Python 3 installing on Rocky Linux 9

The beginning of the text or presentation.

Python, a flexible programming language, can be utilized for diverse programming ventures. The creators of Python, who sought to craft an enjoyable language, drew inspiration from the British comedy troupe Monty Python. As its popularity grows across various domains, Python stands as an excellent choice for both novices and seasoned developers.

This guide will assist you in installing Python 3 on a Rocky Linux 9 server and establishing a programming environment using the command line.

Requirements or conditions that must be met beforehand

To proceed, a non-root superuser account is required on your Rocky Linux 9 server.

To get this started, you can refer to our guide on initiating the server setup for Rocky Linux 9.

First, we need to get the system ready.

Before starting the installation process, we should ensure that the default system applications are updated to have the most recent versions.

We will utilize DNF, the open-source package management tool, which is the advanced version of YUM (Yellowdog Updater, Modified). DNF is the default package manager for Red Hat based Linux systems such as Rocky Linux. It allows for the installation, updating, and removal of software packages on your server.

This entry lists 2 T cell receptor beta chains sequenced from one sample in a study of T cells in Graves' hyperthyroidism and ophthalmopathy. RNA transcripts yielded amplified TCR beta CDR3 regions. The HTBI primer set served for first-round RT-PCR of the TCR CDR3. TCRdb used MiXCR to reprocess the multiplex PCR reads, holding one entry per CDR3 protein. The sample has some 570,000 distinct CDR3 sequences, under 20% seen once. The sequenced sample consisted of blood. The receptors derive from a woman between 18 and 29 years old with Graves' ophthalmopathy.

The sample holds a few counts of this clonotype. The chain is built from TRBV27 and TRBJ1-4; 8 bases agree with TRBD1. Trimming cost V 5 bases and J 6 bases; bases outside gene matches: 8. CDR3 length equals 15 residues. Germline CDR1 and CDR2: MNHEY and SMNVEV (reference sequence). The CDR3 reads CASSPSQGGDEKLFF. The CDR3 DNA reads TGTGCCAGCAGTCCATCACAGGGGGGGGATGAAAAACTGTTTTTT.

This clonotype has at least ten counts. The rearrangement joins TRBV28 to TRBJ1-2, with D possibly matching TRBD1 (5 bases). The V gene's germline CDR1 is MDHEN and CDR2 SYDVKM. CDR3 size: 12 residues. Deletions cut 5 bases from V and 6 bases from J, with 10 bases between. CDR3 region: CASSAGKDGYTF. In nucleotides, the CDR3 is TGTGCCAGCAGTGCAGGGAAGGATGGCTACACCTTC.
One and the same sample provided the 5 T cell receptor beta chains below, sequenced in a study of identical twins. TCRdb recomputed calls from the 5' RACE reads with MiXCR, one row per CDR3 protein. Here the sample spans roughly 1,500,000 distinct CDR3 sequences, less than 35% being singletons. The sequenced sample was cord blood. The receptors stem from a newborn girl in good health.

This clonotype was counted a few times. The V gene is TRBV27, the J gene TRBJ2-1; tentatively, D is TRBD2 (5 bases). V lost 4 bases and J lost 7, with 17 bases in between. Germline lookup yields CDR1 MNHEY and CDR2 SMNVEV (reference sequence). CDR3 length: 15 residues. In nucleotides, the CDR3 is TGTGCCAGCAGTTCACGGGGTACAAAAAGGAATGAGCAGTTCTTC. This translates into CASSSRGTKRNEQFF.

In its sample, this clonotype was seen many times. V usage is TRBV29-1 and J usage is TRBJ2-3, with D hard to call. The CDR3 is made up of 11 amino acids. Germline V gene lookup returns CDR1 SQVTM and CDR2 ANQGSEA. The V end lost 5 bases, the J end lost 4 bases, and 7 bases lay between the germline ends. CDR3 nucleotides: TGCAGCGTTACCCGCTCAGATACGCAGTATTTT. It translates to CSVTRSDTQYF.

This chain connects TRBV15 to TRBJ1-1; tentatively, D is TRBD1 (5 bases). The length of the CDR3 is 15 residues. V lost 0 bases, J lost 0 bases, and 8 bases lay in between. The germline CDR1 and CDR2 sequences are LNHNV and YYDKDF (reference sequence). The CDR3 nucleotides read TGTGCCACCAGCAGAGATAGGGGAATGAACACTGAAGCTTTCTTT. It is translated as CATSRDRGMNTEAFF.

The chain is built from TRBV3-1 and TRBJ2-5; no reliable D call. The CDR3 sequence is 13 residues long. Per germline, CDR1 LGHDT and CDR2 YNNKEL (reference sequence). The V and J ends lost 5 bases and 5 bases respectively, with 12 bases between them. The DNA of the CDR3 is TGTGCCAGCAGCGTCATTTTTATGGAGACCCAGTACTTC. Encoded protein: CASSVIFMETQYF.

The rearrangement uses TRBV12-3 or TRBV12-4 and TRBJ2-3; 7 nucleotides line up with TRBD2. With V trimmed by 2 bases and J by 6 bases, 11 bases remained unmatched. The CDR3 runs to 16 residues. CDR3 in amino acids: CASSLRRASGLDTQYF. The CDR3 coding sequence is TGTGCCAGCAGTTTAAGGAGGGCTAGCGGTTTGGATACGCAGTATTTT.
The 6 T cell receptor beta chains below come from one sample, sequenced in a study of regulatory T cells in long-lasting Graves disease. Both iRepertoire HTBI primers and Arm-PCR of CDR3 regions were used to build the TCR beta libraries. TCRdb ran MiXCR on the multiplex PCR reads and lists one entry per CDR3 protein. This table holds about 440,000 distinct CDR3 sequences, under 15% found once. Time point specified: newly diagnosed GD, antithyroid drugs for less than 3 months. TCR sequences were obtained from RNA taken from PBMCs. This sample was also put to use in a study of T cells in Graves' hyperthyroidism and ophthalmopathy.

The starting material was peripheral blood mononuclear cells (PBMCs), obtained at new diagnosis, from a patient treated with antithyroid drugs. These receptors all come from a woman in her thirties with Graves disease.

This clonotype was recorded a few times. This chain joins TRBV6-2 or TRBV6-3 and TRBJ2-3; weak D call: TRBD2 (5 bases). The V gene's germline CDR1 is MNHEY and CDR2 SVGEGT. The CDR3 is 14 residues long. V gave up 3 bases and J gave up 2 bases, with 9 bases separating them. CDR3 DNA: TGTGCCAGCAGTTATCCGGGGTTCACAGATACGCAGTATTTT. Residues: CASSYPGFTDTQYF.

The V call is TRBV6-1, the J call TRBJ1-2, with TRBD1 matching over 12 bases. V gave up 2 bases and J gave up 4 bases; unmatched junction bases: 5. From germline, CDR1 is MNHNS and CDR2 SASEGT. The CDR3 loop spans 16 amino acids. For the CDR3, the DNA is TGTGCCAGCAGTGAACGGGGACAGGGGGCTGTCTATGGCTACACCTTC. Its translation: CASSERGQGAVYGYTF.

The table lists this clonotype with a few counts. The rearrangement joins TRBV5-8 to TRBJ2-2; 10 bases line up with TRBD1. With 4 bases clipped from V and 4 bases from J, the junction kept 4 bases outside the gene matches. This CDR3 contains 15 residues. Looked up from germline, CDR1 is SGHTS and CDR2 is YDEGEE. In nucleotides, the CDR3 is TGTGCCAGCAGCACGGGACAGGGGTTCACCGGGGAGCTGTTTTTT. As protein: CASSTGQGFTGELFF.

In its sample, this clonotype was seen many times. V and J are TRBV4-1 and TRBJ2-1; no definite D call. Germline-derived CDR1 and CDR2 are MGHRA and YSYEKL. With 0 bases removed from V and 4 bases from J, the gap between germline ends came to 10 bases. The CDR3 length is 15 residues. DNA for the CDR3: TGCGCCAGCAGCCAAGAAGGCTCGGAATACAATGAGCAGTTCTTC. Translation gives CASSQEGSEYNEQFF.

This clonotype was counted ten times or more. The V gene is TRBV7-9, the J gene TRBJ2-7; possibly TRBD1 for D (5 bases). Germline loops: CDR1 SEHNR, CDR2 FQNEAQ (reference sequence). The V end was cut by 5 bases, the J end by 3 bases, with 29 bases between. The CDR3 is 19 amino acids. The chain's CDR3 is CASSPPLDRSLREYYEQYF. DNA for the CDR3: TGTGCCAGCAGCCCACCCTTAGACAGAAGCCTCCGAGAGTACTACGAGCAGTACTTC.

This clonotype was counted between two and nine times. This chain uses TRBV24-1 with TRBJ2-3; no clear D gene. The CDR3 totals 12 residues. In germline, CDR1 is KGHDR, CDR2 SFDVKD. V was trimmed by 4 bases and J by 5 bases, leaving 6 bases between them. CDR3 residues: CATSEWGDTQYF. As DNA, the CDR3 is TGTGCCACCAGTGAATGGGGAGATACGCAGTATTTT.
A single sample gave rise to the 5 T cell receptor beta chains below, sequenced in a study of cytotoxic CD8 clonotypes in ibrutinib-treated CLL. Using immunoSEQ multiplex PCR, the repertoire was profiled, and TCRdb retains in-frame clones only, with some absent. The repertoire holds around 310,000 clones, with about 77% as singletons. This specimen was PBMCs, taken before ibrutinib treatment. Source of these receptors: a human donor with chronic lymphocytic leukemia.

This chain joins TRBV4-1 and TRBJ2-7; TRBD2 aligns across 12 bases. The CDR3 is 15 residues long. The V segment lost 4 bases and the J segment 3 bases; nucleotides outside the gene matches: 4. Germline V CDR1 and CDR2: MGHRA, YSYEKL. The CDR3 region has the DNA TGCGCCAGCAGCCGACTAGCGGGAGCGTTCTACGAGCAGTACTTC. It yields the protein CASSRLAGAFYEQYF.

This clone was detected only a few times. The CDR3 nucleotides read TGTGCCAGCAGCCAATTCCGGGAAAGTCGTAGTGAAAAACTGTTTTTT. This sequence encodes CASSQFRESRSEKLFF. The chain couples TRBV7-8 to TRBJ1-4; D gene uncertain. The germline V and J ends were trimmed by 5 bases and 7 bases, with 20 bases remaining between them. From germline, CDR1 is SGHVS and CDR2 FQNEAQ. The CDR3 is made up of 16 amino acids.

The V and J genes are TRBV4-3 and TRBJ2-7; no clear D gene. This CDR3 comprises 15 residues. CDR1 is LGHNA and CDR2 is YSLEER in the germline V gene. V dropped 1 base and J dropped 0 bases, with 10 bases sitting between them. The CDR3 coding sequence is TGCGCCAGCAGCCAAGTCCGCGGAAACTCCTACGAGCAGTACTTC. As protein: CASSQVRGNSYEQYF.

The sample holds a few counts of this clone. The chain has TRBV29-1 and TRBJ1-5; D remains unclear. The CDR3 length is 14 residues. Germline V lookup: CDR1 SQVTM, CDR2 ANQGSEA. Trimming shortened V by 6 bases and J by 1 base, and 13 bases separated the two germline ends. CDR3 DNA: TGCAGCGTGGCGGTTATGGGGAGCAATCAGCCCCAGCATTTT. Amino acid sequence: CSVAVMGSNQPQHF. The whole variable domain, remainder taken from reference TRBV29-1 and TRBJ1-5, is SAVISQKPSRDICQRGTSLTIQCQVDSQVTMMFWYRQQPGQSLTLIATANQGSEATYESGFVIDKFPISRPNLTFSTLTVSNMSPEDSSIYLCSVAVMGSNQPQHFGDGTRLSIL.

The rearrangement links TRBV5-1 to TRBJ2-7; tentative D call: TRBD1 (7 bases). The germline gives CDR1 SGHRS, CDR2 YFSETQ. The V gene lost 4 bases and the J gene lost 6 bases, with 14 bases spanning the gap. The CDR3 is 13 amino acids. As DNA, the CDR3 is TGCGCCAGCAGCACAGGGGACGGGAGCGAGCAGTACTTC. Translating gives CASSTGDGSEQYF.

To begin with, let’s ensure that our package manager is current by executing this command:

  1. sudo dnf update -y


Using the -y flag notifies the system that we acknowledge the modifications being made, eliminating the need for the terminal to ask for confirmation.

Once all the installation is completed, our setup is ready and we can proceed with installing Python 3.

Step 2 involves the installation and configuration of Python 3.

Rocky Linux originates from RHEL (Red Hat Enterprise Linux), prioritizing stability. Consequently, the sources of upstream packages tend to prefer tried and stable application versions. Though the installed Python version might not be the latest release by default, Python versions are typically supported for extended periods.